Penguin Patrol Review - Screenshot 1 of 2

The charmingly simple story of Penguin Patrol revolves around a young Eskimo who witnesses a greedy walrus slugging along with a sack full of distressed penguins. The walrus is obviously looking forward to a nice big dinner, but it's up to you to prevent him from getting that far.

You accomplish this noble goal by solving various isolated puzzles, each of which centres around you manoeuvring the gentle Eskimo over sheets of brittle ice, rescuing penguins along the way. It starts off simply enough, but it's not long before the game becomes a very satisfying challenge.

Movement is grid-based, and your Eskimo takes one step in any of the four cardinal directions each time you tap the D-Pad. That's about the only thing thing you can do, control-wise, so it will become quickly apparent that Penguin Patrol is a game of brainpower rather than reflexes.

Each time you step off of a square of ice, it shatters, and you can't backtrack. You'll need to plot the best route across the ice in order to rescue the requisite number of penguins. Once you do, you'll still have to reach the exit, so planning ahead is absolutely necessary; if you do destroy a path you need, you can use the L button to take back your last step, or reset the level entirely from the start menu.

Before long, the game starts throwing you curve balls in the form of ice squares that behave differently, such as being able to sustain two steps over them rather than one, or which propel you endlessly forward until you hit an immoveable obstacle. Eventually even the penguins — who previously just sat still on the ice and waited for you to rescue them — will find new behaviours open to them as well. Each complication of the game forces you to reconsider and adapt past strategies, and the difficulty — while rather high over all — does ramp up at a fair pace.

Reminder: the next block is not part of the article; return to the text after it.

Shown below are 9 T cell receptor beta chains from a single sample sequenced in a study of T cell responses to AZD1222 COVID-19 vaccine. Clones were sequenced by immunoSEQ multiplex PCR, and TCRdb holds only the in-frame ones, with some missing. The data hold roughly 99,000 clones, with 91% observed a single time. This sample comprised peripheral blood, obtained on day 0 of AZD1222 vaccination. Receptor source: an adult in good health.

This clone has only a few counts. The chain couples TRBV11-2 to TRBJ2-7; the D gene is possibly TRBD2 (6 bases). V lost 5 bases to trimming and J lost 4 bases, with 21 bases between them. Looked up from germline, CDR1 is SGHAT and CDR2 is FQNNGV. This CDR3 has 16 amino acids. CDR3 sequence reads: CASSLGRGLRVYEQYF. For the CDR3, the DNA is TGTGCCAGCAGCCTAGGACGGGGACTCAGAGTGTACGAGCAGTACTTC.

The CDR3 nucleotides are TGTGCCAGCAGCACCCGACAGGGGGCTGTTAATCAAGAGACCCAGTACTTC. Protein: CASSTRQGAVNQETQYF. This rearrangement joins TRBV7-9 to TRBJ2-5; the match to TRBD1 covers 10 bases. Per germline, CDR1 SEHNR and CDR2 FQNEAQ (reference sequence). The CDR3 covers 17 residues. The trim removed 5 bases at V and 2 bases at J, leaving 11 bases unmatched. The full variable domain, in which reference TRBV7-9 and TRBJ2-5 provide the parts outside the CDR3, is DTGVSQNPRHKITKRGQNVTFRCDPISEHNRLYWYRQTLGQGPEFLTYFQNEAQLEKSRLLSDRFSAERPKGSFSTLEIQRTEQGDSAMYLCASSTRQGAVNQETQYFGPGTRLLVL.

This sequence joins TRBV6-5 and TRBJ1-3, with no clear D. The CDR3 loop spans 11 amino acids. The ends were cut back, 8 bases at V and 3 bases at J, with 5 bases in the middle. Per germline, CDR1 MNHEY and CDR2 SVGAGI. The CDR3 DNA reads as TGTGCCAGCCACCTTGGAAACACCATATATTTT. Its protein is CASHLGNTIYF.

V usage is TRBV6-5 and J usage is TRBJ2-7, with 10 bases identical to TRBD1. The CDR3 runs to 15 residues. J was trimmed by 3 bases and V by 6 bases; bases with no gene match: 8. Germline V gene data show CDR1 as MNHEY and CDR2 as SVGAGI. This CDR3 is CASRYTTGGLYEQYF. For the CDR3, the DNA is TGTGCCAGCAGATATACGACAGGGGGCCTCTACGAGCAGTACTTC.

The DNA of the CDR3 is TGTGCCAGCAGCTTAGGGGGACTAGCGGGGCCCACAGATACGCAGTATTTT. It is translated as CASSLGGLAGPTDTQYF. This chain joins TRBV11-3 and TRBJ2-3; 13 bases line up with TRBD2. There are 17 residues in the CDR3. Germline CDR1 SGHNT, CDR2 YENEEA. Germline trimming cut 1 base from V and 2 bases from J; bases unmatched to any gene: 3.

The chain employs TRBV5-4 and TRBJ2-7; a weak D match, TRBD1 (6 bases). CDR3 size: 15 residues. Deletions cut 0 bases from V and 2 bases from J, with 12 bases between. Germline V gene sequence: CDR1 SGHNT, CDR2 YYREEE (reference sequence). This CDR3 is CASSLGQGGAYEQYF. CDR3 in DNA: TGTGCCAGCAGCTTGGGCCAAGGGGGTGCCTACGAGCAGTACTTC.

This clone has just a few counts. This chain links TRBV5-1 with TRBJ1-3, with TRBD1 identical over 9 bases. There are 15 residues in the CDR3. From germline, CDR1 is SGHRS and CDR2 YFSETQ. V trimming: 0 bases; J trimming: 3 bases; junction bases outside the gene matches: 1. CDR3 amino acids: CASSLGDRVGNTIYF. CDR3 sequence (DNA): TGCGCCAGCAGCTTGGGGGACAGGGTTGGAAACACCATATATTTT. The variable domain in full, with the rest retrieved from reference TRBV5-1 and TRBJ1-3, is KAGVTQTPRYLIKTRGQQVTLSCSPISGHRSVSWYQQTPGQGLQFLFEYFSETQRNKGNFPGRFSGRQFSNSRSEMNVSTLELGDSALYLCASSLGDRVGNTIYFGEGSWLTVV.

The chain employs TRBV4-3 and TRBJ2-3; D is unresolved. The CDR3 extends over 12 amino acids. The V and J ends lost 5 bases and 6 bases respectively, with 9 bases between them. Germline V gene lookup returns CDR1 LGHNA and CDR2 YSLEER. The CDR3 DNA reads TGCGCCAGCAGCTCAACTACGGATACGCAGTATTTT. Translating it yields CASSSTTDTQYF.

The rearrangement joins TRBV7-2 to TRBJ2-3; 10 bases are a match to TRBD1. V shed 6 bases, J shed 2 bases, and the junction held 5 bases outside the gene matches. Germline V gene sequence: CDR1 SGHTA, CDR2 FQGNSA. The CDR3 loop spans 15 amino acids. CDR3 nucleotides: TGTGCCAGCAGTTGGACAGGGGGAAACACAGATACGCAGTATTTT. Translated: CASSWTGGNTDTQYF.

Penguin Patrol Review - Screenshot 2 of 2

The game features 59 main levels, followed by a handful of bonus levels which brings the total up to 78. It's unlikely that you'll solve many of these levels your first time through, and even if you do there are better star ranks to reach for, which helps to extend the life of the game.

Unfortunately, that's all there is. It's a simple game with a clear premise and excellent puzzle design, but if you're not particularly interested in better star ranks or bonus levels, it's likely that the game won't remain in your rotation for long.

The presentation of Penguin Patrol is serviceable, but that's about all. The music is calm and soothing, but not particularly memorable. The visuals are appealingly cartoony, but your character moves a bit too slowly, interfering with the pace of the game as you might be thinking well ahead of he is, and needing to wait for him to catch up.

Penguin Patrol is absolutely a good game, but it does feel a bit light, though it's worth remembering it's 200 Points. It promises to deliver a set of great puzzles, and it does that much without question.


Penguin Patrol aims to provide one thing: a well made game of clever movement puzzles. At that, it absolutely succeeded. There's really nothing more to it than that, however, and the experience as a whole does feel rather slight. For those seeking a quick but challenging puzzle game to play in short bursts, this is a solid download. For anybody seeking something with more depth or engagement, however, it might leave you cold.